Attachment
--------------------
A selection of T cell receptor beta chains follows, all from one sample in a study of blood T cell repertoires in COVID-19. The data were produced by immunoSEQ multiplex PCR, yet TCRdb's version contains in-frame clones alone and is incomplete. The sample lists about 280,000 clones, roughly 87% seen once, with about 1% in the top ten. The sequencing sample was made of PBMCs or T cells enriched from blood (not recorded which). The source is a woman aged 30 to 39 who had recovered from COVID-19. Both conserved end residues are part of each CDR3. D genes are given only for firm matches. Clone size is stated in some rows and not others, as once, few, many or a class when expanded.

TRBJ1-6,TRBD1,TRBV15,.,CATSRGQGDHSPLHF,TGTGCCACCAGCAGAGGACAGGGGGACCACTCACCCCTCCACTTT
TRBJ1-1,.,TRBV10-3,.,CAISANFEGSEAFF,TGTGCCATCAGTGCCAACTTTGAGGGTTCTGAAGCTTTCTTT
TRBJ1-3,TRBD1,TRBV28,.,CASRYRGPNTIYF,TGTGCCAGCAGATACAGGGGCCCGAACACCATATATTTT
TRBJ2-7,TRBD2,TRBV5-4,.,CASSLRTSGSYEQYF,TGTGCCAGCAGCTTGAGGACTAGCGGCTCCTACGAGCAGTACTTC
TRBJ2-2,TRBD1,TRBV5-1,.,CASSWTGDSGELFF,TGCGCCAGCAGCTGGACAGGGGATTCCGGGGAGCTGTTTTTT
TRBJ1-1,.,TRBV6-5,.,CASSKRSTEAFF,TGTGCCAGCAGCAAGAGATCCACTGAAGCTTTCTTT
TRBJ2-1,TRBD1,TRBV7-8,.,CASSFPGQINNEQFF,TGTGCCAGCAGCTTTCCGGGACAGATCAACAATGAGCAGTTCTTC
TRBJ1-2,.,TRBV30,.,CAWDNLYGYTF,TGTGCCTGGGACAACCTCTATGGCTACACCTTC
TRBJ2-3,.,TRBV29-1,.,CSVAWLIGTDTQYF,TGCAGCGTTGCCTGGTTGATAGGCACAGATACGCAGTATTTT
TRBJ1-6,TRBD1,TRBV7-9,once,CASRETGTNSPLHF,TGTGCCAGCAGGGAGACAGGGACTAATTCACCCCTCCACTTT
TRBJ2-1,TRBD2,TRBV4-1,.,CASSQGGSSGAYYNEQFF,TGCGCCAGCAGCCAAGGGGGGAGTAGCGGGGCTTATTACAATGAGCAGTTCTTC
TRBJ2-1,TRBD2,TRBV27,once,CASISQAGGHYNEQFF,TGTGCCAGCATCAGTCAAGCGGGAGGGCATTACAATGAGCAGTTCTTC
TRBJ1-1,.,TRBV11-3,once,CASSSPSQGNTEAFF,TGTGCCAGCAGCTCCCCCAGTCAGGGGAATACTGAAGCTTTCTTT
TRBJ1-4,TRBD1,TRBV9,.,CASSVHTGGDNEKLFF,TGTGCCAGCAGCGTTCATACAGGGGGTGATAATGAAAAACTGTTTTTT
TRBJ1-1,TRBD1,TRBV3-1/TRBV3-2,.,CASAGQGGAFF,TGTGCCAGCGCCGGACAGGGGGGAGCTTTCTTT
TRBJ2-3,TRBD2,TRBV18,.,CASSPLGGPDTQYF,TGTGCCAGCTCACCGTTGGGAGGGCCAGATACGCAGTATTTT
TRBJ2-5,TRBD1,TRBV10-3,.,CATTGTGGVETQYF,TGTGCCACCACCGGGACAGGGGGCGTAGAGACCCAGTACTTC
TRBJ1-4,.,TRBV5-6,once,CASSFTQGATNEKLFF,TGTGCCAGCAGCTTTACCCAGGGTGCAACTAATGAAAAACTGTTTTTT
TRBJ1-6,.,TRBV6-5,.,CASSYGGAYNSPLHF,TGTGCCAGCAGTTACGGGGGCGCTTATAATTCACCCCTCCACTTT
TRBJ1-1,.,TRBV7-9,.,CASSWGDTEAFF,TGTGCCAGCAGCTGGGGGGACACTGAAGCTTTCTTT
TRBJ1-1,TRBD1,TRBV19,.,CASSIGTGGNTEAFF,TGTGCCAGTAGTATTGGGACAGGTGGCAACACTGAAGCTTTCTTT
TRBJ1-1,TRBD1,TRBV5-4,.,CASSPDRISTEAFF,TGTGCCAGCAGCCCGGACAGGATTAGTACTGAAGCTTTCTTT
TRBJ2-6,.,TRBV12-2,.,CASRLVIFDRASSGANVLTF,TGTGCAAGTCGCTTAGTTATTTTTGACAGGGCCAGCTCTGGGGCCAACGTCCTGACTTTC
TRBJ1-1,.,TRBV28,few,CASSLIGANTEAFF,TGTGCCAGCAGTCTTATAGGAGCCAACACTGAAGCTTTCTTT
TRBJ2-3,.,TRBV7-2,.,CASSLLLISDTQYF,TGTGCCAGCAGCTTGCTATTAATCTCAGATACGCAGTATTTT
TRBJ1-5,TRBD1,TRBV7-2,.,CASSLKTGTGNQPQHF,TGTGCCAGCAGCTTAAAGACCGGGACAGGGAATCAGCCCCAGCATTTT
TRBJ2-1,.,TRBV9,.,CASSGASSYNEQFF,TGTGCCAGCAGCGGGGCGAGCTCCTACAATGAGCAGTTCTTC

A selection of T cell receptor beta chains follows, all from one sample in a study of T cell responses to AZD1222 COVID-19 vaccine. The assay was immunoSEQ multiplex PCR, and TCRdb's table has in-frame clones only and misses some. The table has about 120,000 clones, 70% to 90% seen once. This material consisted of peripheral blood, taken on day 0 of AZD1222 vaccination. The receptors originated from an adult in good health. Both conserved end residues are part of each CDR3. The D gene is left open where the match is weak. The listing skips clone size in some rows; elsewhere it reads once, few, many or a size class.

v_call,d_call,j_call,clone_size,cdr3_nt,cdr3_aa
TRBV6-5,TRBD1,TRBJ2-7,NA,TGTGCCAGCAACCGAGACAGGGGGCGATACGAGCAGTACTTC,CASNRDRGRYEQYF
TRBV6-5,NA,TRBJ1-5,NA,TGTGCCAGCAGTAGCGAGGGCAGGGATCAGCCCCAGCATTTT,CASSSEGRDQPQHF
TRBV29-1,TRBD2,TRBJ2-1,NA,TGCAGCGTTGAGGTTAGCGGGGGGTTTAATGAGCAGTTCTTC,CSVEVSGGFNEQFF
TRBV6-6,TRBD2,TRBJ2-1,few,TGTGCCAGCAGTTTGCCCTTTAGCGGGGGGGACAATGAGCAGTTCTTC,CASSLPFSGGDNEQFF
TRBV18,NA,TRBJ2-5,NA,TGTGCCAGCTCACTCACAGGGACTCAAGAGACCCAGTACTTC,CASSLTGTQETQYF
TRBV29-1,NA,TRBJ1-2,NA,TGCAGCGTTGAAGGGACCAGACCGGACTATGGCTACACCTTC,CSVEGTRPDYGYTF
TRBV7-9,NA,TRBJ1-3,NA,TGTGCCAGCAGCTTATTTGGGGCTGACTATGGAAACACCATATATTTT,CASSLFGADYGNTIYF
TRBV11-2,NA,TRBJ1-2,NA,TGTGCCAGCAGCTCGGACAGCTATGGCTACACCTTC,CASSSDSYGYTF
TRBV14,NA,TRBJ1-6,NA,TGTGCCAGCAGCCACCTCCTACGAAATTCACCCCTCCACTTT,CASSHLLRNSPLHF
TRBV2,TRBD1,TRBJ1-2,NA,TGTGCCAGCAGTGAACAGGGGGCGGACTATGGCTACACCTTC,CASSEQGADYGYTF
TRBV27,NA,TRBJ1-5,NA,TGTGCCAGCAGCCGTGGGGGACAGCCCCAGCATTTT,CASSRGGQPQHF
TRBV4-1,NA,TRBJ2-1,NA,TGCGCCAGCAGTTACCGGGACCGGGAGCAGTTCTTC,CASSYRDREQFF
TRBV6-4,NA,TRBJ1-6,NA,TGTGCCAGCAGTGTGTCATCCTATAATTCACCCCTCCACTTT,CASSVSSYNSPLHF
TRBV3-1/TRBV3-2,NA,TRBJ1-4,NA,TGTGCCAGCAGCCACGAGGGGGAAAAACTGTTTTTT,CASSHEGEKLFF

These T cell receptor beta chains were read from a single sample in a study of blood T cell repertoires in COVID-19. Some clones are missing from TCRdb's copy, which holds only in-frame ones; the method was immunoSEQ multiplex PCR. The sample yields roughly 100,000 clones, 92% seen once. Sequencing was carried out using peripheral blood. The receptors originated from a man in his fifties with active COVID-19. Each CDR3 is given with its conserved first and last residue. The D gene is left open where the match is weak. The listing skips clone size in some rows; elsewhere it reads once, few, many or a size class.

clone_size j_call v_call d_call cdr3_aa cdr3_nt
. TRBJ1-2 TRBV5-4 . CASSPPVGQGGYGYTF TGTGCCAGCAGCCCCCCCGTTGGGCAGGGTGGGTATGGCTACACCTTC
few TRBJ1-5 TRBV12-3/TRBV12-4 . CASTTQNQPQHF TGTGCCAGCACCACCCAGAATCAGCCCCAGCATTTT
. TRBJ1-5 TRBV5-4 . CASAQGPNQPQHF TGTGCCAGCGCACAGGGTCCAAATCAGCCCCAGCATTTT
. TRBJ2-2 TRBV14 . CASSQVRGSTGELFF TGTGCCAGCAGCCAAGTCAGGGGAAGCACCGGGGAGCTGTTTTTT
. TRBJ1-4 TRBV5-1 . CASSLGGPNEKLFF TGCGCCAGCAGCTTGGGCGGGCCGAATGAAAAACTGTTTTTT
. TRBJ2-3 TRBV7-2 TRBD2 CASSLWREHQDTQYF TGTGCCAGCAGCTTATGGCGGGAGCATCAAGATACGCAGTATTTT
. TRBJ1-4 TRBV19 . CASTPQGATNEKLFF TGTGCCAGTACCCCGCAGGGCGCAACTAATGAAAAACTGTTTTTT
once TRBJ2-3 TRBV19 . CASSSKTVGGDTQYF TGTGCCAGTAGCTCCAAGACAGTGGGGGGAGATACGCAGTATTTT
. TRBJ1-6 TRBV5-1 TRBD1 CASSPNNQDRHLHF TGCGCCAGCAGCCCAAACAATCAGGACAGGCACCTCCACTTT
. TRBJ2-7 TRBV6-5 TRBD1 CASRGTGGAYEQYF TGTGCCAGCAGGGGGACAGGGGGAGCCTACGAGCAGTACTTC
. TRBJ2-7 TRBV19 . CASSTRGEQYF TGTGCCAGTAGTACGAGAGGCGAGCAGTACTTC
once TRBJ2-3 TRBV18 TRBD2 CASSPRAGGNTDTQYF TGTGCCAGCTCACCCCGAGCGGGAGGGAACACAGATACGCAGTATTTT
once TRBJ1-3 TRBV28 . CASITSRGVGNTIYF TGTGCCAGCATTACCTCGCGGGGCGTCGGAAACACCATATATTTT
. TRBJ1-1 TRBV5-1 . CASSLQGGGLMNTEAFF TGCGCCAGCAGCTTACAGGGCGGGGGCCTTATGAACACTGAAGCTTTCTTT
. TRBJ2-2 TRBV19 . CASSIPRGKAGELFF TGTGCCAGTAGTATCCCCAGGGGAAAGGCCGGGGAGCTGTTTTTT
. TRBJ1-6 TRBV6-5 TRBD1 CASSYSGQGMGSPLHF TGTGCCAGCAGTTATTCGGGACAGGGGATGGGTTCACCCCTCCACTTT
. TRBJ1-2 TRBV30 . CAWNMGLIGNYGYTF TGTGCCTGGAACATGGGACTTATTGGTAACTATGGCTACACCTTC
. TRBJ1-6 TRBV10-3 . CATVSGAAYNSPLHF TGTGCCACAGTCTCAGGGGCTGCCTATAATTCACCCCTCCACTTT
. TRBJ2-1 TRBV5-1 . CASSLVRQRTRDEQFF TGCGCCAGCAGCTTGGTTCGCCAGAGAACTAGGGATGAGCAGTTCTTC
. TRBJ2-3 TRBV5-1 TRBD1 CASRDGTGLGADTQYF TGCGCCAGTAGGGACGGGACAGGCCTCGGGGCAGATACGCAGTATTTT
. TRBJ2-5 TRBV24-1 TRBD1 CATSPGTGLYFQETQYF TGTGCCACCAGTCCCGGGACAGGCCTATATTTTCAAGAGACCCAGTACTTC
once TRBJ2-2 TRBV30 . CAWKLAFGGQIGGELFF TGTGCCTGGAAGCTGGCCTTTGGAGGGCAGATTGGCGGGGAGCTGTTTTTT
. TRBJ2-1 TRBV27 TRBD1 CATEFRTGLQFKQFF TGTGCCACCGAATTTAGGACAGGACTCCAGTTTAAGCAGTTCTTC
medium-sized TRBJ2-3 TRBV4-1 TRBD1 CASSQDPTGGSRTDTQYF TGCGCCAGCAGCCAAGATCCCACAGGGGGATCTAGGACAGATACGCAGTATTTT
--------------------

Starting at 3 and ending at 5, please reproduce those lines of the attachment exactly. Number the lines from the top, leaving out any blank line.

TRBJ1-1,.,TRBV10-3,.,CAISANFEGSEAFF,TGTGCCATCAGTGCCAACTTTGAGGGTTCTGAAGCTTTCTTT
TRBJ1-3,TRBD1,TRBV28,.,CASRYRGPNTIYF,TGTGCCAGCAGATACAGGGGCCCGAACACCATATATTTT
TRBJ2-7,TRBD2,TRBV5-4,.,CASSLRTSGSYEQYF,TGTGCCAGCAGCTTGAGGACTAGCGGCTCCTACGAGCAGTACTTC